I am not sure if the show actually has anything else to say at this point or if it is just going to be "The Advertures of a Slightly Dysfunctional Family in Psycho-ville." Not to say that there isn't anything left to explore. The whole town appears to be under constant video surveillance, and nobody is allowed to leave, as their are agents used to confront anyone who attempts to leave with psychological tactics convincing them to stay. There is also a "health rehabilitation center" called of all things, considering the fire imagery the show uses, "purgatory", which seems to be the town's version of fat camp. Yeah, that's right.

If I had to call it right now, I would definitely say I'm a little disappointed. But it is summer, and that's what shows that need second chances are born for! It may not be as good as other Showtime fare such as "Dexter" or "Brotherhood", but it is certainly better than "Pirate Master."


"I just act, kid": Entourage

Well, for all the complaints about never seeing the filming process on this show, I thought Doug Ellin's idea for cramming it into one episode (cause this show couldn't stay away from LA antics for too long) was cute, despite being a little hackneyed.

What were the pluses? The production values on Medellin itself were pretty satisfying. Yeah, Vince's fatsuit isn't gonna win any Oscars, but the mini-Apocalypse Now final scene seemed pretty cool, especially considering a $30m budget. I liked Ari's bitching about the troubled production on his couch. In fact, the mockumentary was pretty well done in general, down to the mellow British director. Sure, one could ask why he really only concentrated on the main cast members and Billy, but this is a half hour comedy. Also, Perrey Reeves has been added to the cast. Yay Perrey! Not sure why Rex Lee doesn't have his name in lights too, but I'll let it go.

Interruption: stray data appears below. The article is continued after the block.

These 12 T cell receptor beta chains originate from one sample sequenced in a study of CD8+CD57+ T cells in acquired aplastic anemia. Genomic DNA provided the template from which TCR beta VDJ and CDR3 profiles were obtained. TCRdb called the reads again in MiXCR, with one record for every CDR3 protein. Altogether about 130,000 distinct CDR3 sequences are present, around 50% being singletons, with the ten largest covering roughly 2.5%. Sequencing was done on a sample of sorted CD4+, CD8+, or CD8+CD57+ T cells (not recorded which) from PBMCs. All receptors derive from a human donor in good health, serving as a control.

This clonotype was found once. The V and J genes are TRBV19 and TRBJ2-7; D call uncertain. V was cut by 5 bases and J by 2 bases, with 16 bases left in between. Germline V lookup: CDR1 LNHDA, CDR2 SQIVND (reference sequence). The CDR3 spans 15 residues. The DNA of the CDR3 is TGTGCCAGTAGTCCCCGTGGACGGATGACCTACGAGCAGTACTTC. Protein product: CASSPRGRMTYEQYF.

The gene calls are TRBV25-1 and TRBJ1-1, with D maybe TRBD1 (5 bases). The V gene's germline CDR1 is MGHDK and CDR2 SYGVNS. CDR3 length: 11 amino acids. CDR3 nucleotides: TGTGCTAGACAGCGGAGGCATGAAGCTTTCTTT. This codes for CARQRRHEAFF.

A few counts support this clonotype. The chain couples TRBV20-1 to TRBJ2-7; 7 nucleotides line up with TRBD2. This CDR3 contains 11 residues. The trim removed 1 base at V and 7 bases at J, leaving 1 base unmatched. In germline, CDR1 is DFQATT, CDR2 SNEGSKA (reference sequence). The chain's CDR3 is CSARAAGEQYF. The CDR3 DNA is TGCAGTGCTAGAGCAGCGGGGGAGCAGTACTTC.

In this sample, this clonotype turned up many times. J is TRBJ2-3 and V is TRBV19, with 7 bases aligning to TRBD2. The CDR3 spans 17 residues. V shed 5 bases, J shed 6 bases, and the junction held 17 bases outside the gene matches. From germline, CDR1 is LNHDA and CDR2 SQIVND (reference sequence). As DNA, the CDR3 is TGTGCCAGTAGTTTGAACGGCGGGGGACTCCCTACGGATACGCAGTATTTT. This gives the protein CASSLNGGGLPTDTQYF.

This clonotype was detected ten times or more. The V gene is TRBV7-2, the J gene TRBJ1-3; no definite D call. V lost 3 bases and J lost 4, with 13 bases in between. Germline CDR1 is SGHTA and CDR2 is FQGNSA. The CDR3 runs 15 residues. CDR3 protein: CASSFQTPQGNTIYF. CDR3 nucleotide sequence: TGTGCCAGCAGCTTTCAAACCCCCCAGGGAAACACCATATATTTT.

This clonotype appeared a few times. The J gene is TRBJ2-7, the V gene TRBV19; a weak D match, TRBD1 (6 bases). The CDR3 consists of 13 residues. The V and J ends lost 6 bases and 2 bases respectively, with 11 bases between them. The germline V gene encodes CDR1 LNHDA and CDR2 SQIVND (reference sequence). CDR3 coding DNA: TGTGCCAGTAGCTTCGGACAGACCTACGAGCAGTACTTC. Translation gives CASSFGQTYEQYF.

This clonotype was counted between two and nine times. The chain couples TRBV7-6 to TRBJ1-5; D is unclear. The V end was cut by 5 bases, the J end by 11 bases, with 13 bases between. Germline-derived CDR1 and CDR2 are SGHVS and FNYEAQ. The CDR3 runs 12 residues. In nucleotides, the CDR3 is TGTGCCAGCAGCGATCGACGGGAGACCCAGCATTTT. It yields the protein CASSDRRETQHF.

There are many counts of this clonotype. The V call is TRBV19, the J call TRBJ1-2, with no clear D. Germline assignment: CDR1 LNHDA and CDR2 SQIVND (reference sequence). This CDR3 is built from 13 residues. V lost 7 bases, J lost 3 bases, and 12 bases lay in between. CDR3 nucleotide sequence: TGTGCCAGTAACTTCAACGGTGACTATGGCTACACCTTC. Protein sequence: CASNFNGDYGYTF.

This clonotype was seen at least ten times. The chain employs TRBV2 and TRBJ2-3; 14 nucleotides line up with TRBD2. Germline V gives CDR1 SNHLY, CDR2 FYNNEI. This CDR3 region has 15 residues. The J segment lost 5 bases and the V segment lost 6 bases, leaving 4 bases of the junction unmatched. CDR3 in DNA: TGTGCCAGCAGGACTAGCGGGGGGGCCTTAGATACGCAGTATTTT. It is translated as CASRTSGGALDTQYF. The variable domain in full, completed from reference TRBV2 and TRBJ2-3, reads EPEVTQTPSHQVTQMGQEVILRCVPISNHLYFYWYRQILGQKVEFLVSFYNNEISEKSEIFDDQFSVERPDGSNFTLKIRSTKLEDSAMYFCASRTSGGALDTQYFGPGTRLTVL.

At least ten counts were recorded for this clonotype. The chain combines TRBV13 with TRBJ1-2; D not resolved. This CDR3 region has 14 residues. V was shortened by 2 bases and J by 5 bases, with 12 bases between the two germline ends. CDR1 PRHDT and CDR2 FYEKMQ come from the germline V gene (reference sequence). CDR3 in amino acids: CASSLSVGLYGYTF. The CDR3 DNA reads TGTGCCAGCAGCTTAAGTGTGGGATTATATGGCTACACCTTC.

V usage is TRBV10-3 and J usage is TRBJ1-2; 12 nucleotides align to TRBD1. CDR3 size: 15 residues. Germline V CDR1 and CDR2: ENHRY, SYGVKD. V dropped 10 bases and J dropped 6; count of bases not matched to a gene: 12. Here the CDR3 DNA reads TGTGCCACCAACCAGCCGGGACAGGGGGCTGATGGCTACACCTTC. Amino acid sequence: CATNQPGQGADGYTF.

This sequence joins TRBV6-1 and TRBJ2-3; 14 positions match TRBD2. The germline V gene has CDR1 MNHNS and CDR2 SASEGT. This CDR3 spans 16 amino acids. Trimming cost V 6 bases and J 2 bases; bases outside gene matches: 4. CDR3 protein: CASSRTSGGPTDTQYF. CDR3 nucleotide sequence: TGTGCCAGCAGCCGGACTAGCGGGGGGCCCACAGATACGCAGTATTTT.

The minuses--Debi Mazar has been removed from the main credits! Bullshit! I know she was barely in season three, but I figured that was down to her pregnancy. She's fine as a recurring, but if you're gonna have Reeves in there...whatever. All I'm saying is, this season better have some Mazar. What else? Drama's "I hit on hot women and my career is a series of self-important anecdotes" is not funny in mockumentary form. Dillon was way too broad the whole episode. Shoulda been more Turtle--his little glances to the camera had me giggling. And Billy Walsh melting down was fine (I expected no less), but over a buxom Columbian maiden? Pretty contrived.

I'm on the fence about Medellin itself. I acknowledge that Ellin and his guys are gonna have a tough time writing a real masterpiece--we can't expect a crew of comedy writers to produce the next great gangster movie here. Still, the whole thing was like Scarface with a bit of John Woo. I'm fine if they sell the movie as a cult hit, or even a biggish hit, but seeing it at Cannes or winning Oscars is gonna be slightly more of a stretch. I figure I'll let it go, but still, Ellin knew the risk he was taking making an episode like this. As for Grenier/Vince's acting--who knew Pablo Escobar was such a mellow dude? We only saw a couple of scenes, but Escobar hardly seemed troubled during them. Maybe he was just being aloof. I'm a little glad they didn't do the Ramones movie, to be honest.

Next week, I figure, we'll be back to LA as the boys try and get the movie released/have it be a hit. This arc on Entourage is always a lot more fun than the "finding Vince's next project" arc. I liked it with Queen's Boulevard and heartily enjoyed it with Aquaman. So, I'm hoping for weeks of fun. Right?

Oh, and PS: Adam Goldberg on coke! Woo woo!


Sunday, June 17, 2007

"Take this shape-changing mope with you.": John from Cincinnati

In its second episode, John from Cincinnati remains both fascinating and enervating. All of the stuff with the Yost family and their increasing entanglement with both John and the weird, supernatural occurrences plaguing Imperial Beach was fascinating, right down to the parakeet that can (apparently) heal the sick and raise the dead. But the subplot stuff with the motel and its new owner seems largely extraneous at this point. I'm sure I'll be proven wrong on this, and David Milch will tie it in brilliantly somehow, but for right now, it feels like a bit of a way to kill some time.